US denounces Russian airstrikes in Syria. Will Putin prolong the war?

Russian officials say Syrian President Bashar al-Assad is crucial to fighting the Islamic State, while President Obama has called on the embattled leader to step aside.

Khalil Ashawi/Reuters
A man runs past a burning military vehicle at a base controlled by Syrian rebel fighters that was targeted by what activists said were Russian airstrikes in the southern countryside of Idlib on Thursday.

Russia’s first two days of military bombing strikes in Syria have sowed divisiveness as US and allied officials say Moscow appears to have hit targets unrelated to the Islamic State and may have hit antigovernment rebels.

US officials insisted yesterday that uncoordinated US and Russian strikes inside Syria may prolong the war and make any peace settlement more difficult.

The Pentagon and other sources say Russian jets targeted areas north of Homs known to contain rebels friendly to the US and that oppose the regime of Russia's ally, Bashar al-Assad. This includes one group trained by the CIA, according to the New York Times. 

Russian officials speaking Thursday gave a more ambiguous picture, saying their jets, deployed from a new base at Latakia, Syria, are bombing both IS targets and other “well known” rebel groups, Reuters reports.

US Secretary of Defense Ashton Carter told reporters Wednesday that, "It does appear they [Russian planes] were in in areas where there probably were not ISIL forces," adding that, "The result of this kind of action will inevitably simply be to inflame the civil war in Syria."

Russian Foreign Minister Dmitri Lavrov, in New York for the United Nations General Assembly, told reporters, “Don’t listen to the Pentagon about the Russian strikes.” Mr. Lavrov met yesterday for talks with US Secretary of State John Kerry on coordinating airstrikes in the skies above both Iraq and Syria.

On Monday, President Obama and Russian President Vladimir Putin presented fundamentally different views at the UN over how to treat Syria, whose lengthy civil war has sent refugees streaming into Europe in recent months.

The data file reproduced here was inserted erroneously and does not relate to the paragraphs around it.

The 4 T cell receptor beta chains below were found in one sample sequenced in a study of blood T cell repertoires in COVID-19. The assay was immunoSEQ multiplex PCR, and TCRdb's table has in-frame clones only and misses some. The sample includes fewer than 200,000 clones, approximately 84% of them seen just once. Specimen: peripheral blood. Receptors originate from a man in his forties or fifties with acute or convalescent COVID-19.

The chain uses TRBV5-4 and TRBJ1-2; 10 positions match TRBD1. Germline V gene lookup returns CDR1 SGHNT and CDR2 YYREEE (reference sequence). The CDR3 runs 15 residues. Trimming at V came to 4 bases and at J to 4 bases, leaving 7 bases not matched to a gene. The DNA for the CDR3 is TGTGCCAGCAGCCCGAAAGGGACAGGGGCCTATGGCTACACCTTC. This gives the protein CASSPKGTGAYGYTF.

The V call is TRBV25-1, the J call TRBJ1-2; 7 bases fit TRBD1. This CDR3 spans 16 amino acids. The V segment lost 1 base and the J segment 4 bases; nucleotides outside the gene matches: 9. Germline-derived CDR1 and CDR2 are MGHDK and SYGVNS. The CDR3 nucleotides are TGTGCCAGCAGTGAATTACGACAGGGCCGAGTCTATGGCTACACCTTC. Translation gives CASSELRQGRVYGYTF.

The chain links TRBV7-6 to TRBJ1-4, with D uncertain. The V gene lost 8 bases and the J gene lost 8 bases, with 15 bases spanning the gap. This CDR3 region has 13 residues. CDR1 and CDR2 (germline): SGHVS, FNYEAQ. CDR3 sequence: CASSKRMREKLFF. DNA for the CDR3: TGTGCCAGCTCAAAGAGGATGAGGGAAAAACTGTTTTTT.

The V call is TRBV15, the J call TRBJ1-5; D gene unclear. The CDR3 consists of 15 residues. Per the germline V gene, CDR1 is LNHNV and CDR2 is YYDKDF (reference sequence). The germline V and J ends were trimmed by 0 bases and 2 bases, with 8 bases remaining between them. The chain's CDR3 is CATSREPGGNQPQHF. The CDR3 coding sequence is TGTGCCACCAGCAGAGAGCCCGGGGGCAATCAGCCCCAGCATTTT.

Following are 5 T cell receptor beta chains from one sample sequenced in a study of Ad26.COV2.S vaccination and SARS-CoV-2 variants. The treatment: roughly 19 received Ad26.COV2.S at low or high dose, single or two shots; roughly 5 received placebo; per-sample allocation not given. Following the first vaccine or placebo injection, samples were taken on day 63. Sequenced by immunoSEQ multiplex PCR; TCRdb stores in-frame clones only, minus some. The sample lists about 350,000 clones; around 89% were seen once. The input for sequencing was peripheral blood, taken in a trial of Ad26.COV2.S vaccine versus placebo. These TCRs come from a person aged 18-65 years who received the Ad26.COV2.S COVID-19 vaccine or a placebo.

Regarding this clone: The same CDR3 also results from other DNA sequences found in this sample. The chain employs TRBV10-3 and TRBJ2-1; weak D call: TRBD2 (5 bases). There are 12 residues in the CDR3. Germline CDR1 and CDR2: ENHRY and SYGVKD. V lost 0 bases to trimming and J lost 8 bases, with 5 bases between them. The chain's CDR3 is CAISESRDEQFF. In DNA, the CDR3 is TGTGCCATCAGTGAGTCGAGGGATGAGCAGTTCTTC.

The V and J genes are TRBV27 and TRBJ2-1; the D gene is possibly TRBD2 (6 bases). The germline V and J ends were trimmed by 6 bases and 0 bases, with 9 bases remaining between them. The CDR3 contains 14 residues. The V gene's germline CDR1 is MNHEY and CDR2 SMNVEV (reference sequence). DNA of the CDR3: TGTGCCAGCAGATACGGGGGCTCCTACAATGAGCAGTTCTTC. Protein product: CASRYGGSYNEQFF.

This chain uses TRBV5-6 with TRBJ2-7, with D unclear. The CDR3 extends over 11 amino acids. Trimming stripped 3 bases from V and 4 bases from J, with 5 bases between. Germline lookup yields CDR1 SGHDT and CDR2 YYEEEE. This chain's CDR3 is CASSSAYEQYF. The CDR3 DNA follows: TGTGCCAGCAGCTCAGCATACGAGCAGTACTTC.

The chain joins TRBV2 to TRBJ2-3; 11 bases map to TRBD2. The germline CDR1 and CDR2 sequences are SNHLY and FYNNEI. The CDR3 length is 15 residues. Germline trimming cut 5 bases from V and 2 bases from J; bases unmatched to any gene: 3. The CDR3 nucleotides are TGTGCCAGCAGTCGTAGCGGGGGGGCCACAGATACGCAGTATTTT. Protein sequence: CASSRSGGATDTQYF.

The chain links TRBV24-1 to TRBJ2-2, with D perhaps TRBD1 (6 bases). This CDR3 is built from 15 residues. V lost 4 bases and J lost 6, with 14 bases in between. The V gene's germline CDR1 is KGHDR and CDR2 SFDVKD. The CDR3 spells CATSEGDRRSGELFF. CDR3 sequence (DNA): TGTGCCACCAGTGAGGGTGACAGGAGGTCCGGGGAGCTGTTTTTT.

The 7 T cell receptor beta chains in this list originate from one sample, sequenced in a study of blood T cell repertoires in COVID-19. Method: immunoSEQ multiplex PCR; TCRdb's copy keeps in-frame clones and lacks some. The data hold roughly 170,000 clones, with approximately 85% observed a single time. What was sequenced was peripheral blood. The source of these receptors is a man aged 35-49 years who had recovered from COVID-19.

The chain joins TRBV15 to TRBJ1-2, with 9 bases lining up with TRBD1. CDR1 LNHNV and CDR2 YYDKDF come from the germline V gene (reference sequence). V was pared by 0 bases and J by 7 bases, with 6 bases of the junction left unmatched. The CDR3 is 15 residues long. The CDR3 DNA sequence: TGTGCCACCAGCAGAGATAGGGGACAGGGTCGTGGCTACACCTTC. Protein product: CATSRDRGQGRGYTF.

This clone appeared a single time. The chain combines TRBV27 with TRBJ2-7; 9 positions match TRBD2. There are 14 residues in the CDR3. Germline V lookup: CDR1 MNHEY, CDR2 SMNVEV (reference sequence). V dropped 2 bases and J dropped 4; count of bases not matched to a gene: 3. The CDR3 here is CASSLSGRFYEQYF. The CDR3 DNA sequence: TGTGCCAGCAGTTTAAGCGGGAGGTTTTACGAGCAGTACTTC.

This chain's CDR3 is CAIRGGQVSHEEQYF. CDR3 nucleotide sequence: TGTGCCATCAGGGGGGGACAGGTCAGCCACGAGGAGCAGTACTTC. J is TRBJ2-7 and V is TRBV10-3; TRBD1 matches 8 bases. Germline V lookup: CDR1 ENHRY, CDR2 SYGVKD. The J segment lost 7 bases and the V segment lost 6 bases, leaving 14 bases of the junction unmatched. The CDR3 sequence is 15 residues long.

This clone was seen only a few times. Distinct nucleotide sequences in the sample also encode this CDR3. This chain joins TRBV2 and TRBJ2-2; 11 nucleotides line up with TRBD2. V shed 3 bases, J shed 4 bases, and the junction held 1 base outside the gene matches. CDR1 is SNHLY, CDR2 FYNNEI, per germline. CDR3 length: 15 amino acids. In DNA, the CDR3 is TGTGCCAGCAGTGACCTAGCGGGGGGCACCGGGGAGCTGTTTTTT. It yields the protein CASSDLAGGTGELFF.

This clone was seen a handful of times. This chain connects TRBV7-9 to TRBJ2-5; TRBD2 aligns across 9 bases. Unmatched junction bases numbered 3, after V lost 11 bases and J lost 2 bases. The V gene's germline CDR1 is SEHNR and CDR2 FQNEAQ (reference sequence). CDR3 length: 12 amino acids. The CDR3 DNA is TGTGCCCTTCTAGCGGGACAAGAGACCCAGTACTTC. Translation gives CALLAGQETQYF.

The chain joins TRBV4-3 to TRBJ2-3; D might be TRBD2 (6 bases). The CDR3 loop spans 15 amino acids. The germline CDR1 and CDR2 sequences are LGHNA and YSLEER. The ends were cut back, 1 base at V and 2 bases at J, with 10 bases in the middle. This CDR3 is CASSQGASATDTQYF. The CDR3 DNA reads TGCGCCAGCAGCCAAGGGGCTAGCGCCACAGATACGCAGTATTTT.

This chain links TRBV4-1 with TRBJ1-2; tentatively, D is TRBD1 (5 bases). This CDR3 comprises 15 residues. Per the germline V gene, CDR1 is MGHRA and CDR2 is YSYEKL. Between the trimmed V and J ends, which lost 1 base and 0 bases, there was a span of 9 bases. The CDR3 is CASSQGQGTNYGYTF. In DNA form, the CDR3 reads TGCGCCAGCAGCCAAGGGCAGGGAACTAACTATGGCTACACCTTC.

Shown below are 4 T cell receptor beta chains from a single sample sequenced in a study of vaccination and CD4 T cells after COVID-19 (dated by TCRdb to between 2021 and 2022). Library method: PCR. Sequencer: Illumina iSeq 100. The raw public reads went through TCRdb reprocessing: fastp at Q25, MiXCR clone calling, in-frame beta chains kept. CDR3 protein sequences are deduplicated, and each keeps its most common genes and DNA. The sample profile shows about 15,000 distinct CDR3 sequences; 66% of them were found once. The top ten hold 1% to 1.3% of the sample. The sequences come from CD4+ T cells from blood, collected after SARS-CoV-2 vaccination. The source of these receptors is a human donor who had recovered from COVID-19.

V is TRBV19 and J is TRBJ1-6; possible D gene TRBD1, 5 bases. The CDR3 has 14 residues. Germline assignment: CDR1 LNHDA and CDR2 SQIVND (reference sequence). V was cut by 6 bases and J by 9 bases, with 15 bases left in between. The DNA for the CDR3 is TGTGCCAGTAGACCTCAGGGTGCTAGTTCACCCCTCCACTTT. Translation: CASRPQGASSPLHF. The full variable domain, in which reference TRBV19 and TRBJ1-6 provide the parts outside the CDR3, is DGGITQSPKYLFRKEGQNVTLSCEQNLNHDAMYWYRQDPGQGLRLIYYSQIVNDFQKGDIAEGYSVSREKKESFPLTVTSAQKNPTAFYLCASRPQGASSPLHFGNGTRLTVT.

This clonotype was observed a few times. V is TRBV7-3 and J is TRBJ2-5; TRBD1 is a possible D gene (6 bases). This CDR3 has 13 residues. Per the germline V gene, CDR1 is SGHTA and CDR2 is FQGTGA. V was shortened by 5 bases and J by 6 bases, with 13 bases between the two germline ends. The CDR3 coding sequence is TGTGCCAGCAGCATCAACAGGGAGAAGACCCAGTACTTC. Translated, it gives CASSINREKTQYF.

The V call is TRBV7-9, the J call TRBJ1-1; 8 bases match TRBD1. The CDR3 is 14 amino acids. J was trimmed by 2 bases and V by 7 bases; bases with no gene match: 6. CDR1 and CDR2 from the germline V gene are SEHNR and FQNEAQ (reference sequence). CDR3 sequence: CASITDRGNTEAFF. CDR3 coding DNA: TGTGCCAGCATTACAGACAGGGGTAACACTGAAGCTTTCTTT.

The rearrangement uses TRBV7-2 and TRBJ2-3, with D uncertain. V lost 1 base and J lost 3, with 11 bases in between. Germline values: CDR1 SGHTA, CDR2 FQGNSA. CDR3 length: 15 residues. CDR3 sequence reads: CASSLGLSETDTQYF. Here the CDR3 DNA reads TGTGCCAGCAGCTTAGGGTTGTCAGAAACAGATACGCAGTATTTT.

Mr. Obama told the UN that more than four years of strife in Syria has brought such anger and disarray in the country that the Assad regime in Damascus can no longer expect to rule equitably and must leave.

Mr. Putin’s position is that the main need in Syria is to fight a preventive war against IS and that the Assad regime is needed “to fight and destroy militants and terrorists on the territories that they already occupied, not wait for them to come to our house.”

US officials are still adjusting to Moscow’s new role in the Syrian conflict, analysts say. Putin's intervention appears motivated by several goals: deeper strategic purchase with Iran and its Shiite allies, including in Iraq; to engage on the side of the West against IS even as Russian-born jihadis go to fight in Syria; and also to turn attention away from Moscow’s expensive military gambit in Ukraine that has brought it international sanctions and opprobrium.

"Russia seeks to preserve the territorial integrity of Syria and prevent it from breaking into militia-run fiefdoms. That is a goal shared by the Assad regime," reports The Christian Science Monitor in an analysis of how Putin is also solidifying ties with Iran. 

A Monitor piece out of Moscow this week offers another look at Moscow's effort at playing a mediating role in Syria: 

Russia's draft resolution for the Security Council reportedly proposes a "two-track" process in Syria: one to defeat IS, the second to seek a negotiated settlement between the Assad regime and at least its moderate rebel opponents. 

The Obama administration has long said that Assad must step down. But its initial ginger efforts in 2013 to test a US willingness to intervene in Syria as the war intensified met with domestic pushback, including from Obama's own Democrat Party.

Yet the US has since also spent resources to identify and support moderate rebels who had initially been moved by the “Arab Spring” and other opposition movements in the Middle East to displace long time autocrats like Assad. 

The New York Times today reports out of Lebanon about the initial Russian strikes in Syria: 

If Moscow had been determined to destabilize the situation in Syria, many of Mr. Assad’s opponents say, it would have been hard-pressed to think of a more electrifying and polarizing way.

Among the areas hit was the base of a group that had been supported and supplied by the United States and its allies, said its leader, Jamil Saleh. He said the group’s base had been hit severely in Hama Province, wounding eight of his men. Later on Wednesday, American officials confirmed that some groups supported by the United States had been hit.

“We are on the front lines with Bashar al-Assad’s army,” said Mr. Saleh, whose group has recently posted videos of its fighters using sophisticated American-made TOW missiles to destroy government tanks. “We are moderate Syrian rebels and have no affiliation with ISIS. ISIS is at least 100 kilometers away from where we are.”

How robustly Russia can sustain a serious preventative course of action in Syria with only 32 planes deployed so far, remains unclear. 

On Thursday, Iran issued a statement giving support to Russia’s effort, according to the Associated Press.

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